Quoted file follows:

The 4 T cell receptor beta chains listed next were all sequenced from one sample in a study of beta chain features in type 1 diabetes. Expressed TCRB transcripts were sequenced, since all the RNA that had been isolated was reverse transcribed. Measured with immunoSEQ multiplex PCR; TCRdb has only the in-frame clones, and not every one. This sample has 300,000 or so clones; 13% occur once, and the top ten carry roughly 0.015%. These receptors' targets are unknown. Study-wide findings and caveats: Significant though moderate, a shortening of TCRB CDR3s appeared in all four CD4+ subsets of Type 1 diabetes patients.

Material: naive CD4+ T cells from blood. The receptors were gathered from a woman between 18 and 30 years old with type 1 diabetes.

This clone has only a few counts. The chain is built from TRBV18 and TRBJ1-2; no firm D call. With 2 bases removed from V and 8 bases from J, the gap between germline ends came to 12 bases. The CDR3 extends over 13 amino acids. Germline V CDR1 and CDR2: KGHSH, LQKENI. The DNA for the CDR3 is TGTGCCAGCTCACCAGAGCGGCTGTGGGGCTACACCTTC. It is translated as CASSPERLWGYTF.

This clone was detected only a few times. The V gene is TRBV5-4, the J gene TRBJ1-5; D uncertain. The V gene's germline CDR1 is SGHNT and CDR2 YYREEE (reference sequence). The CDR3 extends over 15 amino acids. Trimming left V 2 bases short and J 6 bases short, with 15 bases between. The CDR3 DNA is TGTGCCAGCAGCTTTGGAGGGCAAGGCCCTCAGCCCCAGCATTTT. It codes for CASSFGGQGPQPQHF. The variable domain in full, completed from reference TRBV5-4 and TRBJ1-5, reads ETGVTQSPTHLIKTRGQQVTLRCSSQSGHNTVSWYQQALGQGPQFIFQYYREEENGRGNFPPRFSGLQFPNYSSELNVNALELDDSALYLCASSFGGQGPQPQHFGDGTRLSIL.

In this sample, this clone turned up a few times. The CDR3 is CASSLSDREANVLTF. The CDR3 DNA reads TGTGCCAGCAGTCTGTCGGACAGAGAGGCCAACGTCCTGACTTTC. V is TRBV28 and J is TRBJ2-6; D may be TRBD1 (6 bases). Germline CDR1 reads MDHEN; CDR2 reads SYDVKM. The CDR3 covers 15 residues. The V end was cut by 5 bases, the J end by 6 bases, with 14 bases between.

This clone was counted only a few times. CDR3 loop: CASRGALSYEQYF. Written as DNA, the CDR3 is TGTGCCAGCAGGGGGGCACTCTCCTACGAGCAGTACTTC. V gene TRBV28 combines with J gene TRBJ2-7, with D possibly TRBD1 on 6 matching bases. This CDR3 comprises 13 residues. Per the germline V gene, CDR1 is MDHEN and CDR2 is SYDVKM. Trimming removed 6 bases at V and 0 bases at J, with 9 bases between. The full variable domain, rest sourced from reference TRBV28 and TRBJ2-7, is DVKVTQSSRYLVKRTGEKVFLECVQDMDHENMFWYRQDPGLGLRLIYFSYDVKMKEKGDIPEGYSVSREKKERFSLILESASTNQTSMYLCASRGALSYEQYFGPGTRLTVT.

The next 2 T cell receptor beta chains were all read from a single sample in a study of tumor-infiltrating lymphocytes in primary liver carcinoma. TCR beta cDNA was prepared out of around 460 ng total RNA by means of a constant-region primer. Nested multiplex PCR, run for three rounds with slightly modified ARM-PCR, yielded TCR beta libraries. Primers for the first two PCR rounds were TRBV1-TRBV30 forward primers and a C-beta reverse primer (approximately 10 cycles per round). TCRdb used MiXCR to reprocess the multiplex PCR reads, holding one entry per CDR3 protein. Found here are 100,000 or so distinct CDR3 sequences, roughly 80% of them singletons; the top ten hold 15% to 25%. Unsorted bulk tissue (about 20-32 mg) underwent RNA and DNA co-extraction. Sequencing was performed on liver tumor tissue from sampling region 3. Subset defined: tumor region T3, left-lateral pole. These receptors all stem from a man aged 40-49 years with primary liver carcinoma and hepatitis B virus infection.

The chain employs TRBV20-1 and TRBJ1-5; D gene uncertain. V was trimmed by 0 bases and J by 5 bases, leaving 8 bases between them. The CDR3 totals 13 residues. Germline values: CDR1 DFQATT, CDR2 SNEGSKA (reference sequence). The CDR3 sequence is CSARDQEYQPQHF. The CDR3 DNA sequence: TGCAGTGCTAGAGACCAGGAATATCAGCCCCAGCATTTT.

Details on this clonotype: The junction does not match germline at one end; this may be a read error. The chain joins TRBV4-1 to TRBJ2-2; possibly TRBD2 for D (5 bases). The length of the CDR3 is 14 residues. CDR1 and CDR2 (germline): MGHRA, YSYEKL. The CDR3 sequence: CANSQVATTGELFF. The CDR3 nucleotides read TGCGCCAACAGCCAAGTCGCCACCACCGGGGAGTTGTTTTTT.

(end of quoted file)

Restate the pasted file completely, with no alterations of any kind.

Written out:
The 4 T cell receptor beta chains listed next were all sequenced from one sample in a study of beta chain features in type 1 diabetes. Expressed TCRB transcripts were sequenced, since all the RNA that had been isolated was reverse transcribed. Measured with immunoSEQ multiplex PCR; TCRdb has only the in-frame clones, and not every one. This sample has 300,000 or so clones; 13% occur once, and the top ten carry roughly 0.015%. These receptors' targets are unknown. Study-wide findings and caveats: Significant though moderate, a shortening of TCRB CDR3s appeared in all four CD4+ subsets of Type 1 diabetes patients.

Material: naive CD4+ T cells from blood. The receptors were gathered from a woman between 18 and 30 years old with type 1 diabetes.

This clone has only a few counts. The chain is built from TRBV18 and TRBJ1-2; no firm D call. With 2 bases removed from V and 8 bases from J, the gap between germline ends came to 12 bases. The CDR3 extends over 13 amino acids. Germline V CDR1 and CDR2: KGHSH, LQKENI. The DNA for the CDR3 is TGTGCCAGCTCACCAGAGCGGCTGTGGGGCTACACCTTC. It is translated as CASSPERLWGYTF.

This clone was detected only a few times. The V gene is TRBV5-4, the J gene TRBJ1-5; D uncertain. The V gene's germline CDR1 is SGHNT and CDR2 YYREEE (reference sequence). The CDR3 extends over 15 amino acids. Trimming left V 2 bases short and J 6 bases short, with 15 bases between. The CDR3 DNA is TGTGCCAGCAGCTTTGGAGGGCAAGGCCCTCAGCCCCAGCATTTT. It codes for CASSFGGQGPQPQHF. The variable domain in full, completed from reference TRBV5-4 and TRBJ1-5, reads ETGVTQSPTHLIKTRGQQVTLRCSSQSGHNTVSWYQQALGQGPQFIFQYYREEENGRGNFPPRFSGLQFPNYSSELNVNALELDDSALYLCASSFGGQGPQPQHFGDGTRLSIL.

In this sample, this clone turned up a few times. The CDR3 is CASSLSDREANVLTF. The CDR3 DNA reads TGTGCCAGCAGTCTGTCGGACAGAGAGGCCAACGTCCTGACTTTC. V is TRBV28 and J is TRBJ2-6; D may be TRBD1 (6 bases). Germline CDR1 reads MDHEN; CDR2 reads SYDVKM. The CDR3 covers 15 residues. The V end was cut by 5 bases, the J end by 6 bases, with 14 bases between.

This clone was counted only a few times. CDR3 loop: CASRGALSYEQYF. Written as DNA, the CDR3 is TGTGCCAGCAGGGGGGCACTCTCCTACGAGCAGTACTTC. V gene TRBV28 combines with J gene TRBJ2-7, with D possibly TRBD1 on 6 matching bases. This CDR3 comprises 13 residues. Per the germline V gene, CDR1 is MDHEN and CDR2 is SYDVKM. Trimming removed 6 bases at V and 0 bases at J, with 9 bases between. The full variable domain, rest sourced from reference TRBV28 and TRBJ2-7, is DVKVTQSSRYLVKRTGEKVFLECVQDMDHENMFWYRQDPGLGLRLIYFSYDVKMKEKGDIPEGYSVSREKKERFSLILESASTNQTSMYLCASRGALSYEQYFGPGTRLTVT.

The next 2 T cell receptor beta chains were all read from a single sample in a study of tumor-infiltrating lymphocytes in primary liver carcinoma. TCR beta cDNA was prepared out of around 460 ng total RNA by means of a constant-region primer. Nested multiplex PCR, run for three rounds with slightly modified ARM-PCR, yielded TCR beta libraries. Primers for the first two PCR rounds were TRBV1-TRBV30 forward primers and a C-beta reverse primer (approximately 10 cycles per round). TCRdb used MiXCR to reprocess the multiplex PCR reads, holding one entry per CDR3 protein. Found here are 100,000 or so distinct CDR3 sequences, roughly 80% of them singletons; the top ten hold 15% to 25%. Unsorted bulk tissue (about 20-32 mg) underwent RNA and DNA co-extraction. Sequencing was performed on liver tumor tissue from sampling region 3. Subset defined: tumor region T3, left-lateral pole. These receptors all stem from a man aged 40-49 years with primary liver carcinoma and hepatitis B virus infection.

The chain employs TRBV20-1 and TRBJ1-5; D gene uncertain. V was trimmed by 0 bases and J by 5 bases, leaving 8 bases between them. The CDR3 totals 13 residues. Germline values: CDR1 DFQATT, CDR2 SNEGSKA (reference sequence). The CDR3 sequence is CSARDQEYQPQHF. The CDR3 DNA sequence: TGCAGTGCTAGAGACCAGGAATATCAGCCCCAGCATTTT.

Details on this clonotype: The junction does not match germline at one end; this may be a read error. The chain joins TRBV4-1 to TRBJ2-2; possibly TRBD2 for D (5 bases). The length of the CDR3 is 14 residues. CDR1 and CDR2 (germline): MGHRA, YSYEKL. The CDR3 sequence: CANSQVATTGELFF. The CDR3 nucleotides read TGCGCCAACAGCCAAGTCGCCACCACCGGGGAGTTGTTTTTT.